[shif-uh-neer] /ˌʃɪf əˈnɪər/
a high chest of drawers or bureau, often having a mirror on top.
a low bookcase of the English Regency, with grille doors or doorless.
a shallow, tall, open piece of furniture, of the 18th century, having shelves for the display of china.
a tall, elegant chest of drawers, originally intended for holding needlework
a wide low open-fronted cabinet, sometimes fitted with two grille doors and shelves
“piece of furniture with drawers for women’s needlework, cloth, etc.,” 1806, from French chiffonnier, a transferred use, literally “rag gatherer,” from chiffon, diminutive of chiffe “rag, piece of cloth, scrap, flimsy stuff” (see chiffon).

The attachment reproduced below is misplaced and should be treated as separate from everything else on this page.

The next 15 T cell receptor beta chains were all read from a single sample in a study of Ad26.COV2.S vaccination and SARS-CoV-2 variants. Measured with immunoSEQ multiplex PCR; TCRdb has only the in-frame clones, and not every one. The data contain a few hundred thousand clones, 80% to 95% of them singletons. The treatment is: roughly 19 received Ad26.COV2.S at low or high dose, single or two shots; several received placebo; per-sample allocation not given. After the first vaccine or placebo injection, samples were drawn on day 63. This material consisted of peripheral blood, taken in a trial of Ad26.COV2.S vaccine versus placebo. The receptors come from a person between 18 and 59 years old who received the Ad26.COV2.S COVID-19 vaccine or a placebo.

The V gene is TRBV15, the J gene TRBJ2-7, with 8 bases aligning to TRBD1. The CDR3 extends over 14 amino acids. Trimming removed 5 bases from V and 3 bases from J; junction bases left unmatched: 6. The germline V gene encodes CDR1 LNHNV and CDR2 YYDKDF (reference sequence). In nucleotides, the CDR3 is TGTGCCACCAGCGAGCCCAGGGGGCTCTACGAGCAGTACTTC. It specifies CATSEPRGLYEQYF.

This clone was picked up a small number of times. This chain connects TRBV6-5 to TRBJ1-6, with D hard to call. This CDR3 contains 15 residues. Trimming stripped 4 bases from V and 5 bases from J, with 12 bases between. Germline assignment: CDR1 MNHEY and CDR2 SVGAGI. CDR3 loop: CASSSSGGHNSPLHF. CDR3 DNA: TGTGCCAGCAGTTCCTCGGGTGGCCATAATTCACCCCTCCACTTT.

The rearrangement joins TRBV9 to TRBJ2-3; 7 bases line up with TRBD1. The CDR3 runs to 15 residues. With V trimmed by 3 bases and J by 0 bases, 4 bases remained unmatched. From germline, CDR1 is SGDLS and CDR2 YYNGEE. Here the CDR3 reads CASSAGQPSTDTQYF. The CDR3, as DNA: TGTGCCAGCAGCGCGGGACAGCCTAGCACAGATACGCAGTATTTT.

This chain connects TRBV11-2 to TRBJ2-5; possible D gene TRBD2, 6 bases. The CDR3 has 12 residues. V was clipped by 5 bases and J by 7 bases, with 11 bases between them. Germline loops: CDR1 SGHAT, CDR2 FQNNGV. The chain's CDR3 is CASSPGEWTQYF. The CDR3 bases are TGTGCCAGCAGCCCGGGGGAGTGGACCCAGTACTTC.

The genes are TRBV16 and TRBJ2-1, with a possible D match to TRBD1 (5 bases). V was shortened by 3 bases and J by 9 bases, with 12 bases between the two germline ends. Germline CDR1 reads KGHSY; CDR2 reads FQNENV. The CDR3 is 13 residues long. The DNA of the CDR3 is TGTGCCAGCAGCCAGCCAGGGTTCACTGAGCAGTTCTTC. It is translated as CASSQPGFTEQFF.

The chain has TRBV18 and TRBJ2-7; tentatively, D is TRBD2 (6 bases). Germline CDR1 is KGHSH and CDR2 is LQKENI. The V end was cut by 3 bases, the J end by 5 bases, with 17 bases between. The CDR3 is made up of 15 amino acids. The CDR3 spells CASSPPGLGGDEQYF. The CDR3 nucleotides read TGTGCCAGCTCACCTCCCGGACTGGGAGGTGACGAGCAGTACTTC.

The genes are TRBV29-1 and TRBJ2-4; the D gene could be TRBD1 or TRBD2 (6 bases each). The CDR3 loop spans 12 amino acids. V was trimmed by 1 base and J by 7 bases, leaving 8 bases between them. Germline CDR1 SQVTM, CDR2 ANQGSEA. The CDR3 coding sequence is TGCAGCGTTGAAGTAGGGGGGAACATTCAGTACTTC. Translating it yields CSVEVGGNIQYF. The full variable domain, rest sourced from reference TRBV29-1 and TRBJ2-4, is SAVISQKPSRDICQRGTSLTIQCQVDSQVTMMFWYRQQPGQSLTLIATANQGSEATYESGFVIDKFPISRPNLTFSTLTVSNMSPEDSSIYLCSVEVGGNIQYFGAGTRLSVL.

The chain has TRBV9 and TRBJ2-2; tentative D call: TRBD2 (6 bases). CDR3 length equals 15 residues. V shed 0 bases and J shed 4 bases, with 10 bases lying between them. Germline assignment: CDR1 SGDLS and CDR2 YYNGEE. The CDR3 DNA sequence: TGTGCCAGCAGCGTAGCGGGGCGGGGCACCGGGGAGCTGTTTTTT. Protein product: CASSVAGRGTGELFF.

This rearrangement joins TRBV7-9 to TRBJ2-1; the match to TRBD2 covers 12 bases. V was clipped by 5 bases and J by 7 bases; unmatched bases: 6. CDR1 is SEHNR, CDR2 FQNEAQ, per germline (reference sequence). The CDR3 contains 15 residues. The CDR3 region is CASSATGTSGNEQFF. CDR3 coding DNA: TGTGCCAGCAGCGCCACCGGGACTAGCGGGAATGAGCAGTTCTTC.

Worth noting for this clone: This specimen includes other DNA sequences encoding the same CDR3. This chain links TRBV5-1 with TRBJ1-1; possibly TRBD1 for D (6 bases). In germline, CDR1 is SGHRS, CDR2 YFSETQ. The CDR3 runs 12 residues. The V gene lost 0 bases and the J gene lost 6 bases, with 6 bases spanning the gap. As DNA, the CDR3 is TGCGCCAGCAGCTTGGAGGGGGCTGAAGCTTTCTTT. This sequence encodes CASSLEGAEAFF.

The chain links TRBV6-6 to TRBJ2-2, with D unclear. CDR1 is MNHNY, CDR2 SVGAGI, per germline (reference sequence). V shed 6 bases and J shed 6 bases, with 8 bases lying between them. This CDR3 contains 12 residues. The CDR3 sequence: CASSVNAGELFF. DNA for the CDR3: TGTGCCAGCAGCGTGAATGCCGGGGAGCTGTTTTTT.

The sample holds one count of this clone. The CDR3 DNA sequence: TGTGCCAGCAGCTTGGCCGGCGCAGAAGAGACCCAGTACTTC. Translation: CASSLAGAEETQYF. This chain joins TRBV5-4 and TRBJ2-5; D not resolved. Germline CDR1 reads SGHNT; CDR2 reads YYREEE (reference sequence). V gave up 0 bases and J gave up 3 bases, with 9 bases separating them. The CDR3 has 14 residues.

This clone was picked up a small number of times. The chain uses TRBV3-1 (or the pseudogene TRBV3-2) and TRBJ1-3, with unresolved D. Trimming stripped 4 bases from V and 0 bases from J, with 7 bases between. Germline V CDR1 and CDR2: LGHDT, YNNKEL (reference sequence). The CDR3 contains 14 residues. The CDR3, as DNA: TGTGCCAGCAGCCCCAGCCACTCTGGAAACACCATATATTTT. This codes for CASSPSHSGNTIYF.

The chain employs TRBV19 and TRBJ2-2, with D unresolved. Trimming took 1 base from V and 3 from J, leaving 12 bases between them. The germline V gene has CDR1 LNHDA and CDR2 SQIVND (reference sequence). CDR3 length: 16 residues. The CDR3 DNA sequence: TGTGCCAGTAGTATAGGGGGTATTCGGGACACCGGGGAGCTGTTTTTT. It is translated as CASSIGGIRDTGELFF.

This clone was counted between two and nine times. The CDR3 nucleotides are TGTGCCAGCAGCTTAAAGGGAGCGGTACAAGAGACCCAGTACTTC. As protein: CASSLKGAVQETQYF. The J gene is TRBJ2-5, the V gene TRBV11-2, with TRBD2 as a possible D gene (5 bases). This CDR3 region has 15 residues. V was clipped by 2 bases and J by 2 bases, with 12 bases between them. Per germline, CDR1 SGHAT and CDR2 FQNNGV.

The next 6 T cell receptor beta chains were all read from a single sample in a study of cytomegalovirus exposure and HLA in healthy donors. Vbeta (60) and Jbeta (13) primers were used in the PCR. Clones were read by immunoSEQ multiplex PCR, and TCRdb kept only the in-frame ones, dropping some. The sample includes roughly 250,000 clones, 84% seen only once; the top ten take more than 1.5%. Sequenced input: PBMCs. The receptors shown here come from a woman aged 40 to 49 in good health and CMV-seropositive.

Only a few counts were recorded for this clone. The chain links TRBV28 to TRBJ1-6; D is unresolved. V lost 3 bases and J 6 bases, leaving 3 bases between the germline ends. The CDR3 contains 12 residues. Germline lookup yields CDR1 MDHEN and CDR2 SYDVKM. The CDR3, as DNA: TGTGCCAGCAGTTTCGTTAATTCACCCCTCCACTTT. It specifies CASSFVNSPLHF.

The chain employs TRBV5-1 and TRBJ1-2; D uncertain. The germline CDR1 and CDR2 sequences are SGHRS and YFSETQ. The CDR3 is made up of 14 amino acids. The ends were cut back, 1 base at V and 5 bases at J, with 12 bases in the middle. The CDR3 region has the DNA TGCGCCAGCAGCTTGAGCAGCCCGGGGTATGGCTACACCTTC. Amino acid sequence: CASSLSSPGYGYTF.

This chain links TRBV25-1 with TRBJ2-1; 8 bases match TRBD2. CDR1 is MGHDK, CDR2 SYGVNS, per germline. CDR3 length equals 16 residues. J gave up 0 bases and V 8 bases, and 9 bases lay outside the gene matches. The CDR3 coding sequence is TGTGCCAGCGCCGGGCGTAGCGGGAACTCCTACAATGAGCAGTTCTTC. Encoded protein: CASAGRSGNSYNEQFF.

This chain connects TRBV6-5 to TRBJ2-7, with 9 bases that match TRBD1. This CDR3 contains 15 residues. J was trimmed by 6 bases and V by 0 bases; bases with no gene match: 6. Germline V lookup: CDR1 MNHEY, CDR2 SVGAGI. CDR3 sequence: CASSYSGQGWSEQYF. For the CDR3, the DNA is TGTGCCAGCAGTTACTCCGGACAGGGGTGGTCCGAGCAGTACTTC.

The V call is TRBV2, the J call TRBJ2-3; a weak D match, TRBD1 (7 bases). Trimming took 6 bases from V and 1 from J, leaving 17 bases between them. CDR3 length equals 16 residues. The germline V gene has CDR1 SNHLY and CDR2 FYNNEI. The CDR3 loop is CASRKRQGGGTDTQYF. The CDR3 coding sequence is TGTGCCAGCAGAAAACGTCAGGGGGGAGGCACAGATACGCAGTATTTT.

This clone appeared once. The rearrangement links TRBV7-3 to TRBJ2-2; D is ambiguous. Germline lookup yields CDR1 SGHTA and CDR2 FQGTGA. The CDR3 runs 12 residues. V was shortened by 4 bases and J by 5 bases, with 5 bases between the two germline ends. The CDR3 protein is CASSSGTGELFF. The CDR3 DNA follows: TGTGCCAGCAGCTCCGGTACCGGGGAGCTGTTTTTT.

[shif-uh-neer; French shee-faw-nyer] /ˌʃɪf əˈnɪər; French ʃi fɔˈnyɛr/ noun, plural chiffonnières [shif-uh-neerz; French shee-faw-nyer] /ˌʃɪf əˈnɪərz; French ʃi fɔˈnyɛr/ (Show IPA). French Furniture. 1. a worktable of the 18th century, having several tiers of shallow drawers.
- Chiffon pie
noun a one-crust pie with a fluffy filling of flavored pudding or gelatin with beaten egg Examples I seriously saw a recipe for pickle chiffon pie. Word Origin by 1929 Usage Note cooking
[shif-uh-rohb, shif-rohb] /ˈʃɪf əˌroʊb, ˈʃɪfˌroʊb/ noun 1. a piece of furniture having both drawers and space for hanging clothes.
[chif-lee] /ˈtʃɪf li/ noun 1. Joseph Benedict, 1885–1951, Australian statesman: prime minister 1945–49. /ˈtʃɪflɪ/ noun 1. Joseph Benedict. 1885–1951, Australian statesman; prime minister of Australia (1945–49)